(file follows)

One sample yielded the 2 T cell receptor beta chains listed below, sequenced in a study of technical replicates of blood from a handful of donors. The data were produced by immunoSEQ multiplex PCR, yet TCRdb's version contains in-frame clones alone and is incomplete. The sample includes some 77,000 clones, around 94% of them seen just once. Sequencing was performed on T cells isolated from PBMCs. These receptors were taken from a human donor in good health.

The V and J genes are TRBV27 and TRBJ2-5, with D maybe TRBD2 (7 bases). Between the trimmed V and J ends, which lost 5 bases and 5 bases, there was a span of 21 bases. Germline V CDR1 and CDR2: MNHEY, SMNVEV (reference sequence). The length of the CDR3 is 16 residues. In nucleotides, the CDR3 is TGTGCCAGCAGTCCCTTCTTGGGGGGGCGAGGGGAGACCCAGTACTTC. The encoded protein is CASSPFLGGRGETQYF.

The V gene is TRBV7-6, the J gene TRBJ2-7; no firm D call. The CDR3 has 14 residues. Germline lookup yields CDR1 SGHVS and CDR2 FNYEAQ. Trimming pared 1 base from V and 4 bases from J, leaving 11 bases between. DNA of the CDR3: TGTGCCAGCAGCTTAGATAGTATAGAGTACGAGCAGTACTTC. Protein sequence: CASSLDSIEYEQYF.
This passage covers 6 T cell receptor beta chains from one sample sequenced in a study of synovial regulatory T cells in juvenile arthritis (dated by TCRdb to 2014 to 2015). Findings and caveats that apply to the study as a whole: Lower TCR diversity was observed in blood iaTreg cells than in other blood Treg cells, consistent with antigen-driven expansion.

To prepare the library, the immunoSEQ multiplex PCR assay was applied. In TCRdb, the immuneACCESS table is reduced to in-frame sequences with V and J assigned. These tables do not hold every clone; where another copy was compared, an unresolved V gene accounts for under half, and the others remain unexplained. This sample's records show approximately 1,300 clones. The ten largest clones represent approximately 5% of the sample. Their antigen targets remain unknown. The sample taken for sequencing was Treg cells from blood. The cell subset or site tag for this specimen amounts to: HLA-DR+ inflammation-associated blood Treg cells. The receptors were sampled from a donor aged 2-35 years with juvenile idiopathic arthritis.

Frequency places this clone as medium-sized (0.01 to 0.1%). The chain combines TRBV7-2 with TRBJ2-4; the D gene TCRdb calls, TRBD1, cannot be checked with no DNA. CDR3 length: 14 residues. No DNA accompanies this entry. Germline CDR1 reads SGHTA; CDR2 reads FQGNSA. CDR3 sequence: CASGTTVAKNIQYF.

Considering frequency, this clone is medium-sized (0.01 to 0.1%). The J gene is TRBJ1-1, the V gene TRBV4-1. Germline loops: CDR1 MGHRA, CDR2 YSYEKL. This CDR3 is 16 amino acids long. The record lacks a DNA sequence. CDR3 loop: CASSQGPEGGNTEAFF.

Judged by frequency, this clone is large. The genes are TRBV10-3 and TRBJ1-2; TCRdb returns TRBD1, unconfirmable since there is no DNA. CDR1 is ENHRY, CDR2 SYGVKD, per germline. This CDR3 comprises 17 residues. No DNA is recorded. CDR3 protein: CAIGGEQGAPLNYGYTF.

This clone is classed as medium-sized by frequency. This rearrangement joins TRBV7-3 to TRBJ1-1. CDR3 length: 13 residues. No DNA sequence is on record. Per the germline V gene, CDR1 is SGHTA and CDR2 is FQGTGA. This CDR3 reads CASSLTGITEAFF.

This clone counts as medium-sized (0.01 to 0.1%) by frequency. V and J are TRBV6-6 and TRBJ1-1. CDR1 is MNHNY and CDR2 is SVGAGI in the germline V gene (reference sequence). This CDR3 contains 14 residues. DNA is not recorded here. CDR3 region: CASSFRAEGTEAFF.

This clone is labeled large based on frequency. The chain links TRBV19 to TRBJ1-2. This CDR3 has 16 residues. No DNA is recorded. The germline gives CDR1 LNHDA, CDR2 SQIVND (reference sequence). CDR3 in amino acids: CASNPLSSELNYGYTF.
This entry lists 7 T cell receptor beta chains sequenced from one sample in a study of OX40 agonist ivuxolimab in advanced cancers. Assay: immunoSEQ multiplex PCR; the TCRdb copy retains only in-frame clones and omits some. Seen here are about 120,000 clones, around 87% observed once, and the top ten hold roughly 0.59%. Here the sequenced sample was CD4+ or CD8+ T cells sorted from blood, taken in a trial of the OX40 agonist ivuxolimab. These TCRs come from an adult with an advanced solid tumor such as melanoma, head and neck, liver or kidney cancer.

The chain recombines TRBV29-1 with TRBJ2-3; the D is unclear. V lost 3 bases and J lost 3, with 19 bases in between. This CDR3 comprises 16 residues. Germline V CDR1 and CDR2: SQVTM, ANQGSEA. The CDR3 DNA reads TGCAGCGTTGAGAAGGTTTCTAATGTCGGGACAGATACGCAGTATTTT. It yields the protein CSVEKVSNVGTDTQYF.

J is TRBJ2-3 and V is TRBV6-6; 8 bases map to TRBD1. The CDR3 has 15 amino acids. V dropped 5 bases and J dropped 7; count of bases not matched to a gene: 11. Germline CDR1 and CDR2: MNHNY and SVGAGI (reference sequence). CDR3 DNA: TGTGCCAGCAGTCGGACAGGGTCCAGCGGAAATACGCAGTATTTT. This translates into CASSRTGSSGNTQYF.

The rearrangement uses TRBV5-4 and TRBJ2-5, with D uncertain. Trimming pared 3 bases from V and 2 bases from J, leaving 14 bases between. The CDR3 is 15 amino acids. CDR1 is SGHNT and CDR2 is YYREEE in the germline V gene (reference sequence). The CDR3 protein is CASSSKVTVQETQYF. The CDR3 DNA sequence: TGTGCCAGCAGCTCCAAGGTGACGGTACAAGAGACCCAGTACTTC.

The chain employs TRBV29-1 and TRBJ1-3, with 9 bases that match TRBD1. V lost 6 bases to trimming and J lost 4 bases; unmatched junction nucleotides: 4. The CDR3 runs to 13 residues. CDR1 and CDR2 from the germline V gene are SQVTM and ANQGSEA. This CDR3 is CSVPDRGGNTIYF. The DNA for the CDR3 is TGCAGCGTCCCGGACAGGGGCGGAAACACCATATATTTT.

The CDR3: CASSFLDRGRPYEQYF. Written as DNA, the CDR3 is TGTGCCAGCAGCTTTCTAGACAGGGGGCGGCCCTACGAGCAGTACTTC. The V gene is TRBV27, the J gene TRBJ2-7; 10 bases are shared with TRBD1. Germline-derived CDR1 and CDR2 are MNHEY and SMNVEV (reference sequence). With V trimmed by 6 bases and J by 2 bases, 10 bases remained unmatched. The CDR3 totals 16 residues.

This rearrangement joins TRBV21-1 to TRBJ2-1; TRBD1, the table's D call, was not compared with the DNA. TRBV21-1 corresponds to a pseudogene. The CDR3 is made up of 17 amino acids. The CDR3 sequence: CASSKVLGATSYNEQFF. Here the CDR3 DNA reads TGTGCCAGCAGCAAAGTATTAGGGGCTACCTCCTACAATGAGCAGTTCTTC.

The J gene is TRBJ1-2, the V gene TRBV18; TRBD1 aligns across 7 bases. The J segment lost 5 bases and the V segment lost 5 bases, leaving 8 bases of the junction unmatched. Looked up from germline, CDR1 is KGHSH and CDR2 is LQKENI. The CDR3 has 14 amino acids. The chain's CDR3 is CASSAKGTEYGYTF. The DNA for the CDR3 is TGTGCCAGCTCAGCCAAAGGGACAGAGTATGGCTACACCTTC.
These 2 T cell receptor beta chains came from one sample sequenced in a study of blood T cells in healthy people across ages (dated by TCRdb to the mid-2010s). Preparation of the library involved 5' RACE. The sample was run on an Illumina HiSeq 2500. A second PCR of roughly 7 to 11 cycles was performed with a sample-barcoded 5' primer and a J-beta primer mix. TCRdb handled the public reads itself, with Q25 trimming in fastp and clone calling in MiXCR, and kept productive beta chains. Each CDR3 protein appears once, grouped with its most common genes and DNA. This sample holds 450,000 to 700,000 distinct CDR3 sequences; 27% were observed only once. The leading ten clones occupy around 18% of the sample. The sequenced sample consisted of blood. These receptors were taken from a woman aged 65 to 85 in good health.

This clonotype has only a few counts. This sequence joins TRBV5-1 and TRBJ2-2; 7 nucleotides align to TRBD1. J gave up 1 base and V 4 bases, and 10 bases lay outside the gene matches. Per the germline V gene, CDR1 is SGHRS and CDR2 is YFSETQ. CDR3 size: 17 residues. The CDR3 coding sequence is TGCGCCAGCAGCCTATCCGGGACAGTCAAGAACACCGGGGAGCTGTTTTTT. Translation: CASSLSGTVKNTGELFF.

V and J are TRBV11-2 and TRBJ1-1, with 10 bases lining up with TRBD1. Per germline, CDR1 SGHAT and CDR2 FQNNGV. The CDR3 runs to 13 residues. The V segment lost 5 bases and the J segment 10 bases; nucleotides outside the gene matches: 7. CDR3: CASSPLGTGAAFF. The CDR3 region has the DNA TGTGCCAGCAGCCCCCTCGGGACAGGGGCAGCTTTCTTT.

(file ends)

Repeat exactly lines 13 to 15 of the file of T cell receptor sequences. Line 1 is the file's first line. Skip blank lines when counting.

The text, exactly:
The chain recombines TRBV29-1 with TRBJ2-3; the D is unclear. V lost 3 bases and J lost 3, with 19 bases in between. This CDR3 comprises 16 residues. Germline V CDR1 and CDR2: SQVTM, ANQGSEA. The CDR3 DNA reads TGCAGCGTTGAGAAGGTTTCTAATGTCGGGACAGATACGCAGTATTTT. It yields the protein CSVEKVSNVGTDTQYF.

J is TRBJ2-3 and V is TRBV6-6; 8 bases map to TRBD1. The CDR3 has 15 amino acids. V dropped 5 bases and J dropped 7; count of bases not matched to a gene: 11. Germline CDR1 and CDR2: MNHNY and SVGAGI (reference sequence). CDR3 DNA: TGTGCCAGCAGTCGGACAGGGTCCAGCGGAAATACGCAGTATTTT. This translates into CASSRTGSSGNTQYF.

The rearrangement uses TRBV5-4 and TRBJ2-5, with D uncertain. Trimming pared 3 bases from V and 2 bases from J, leaving 14 bases between. The CDR3 is 15 amino acids. CDR1 is SGHNT and CDR2 is YYREEE in the germline V gene (reference sequence). The CDR3 protein is CASSSKVTVQETQYF. The CDR3 DNA sequence: TGTGCCAGCAGCTCCAAGGTGACGGTACAAGAGACCCAGTACTTC.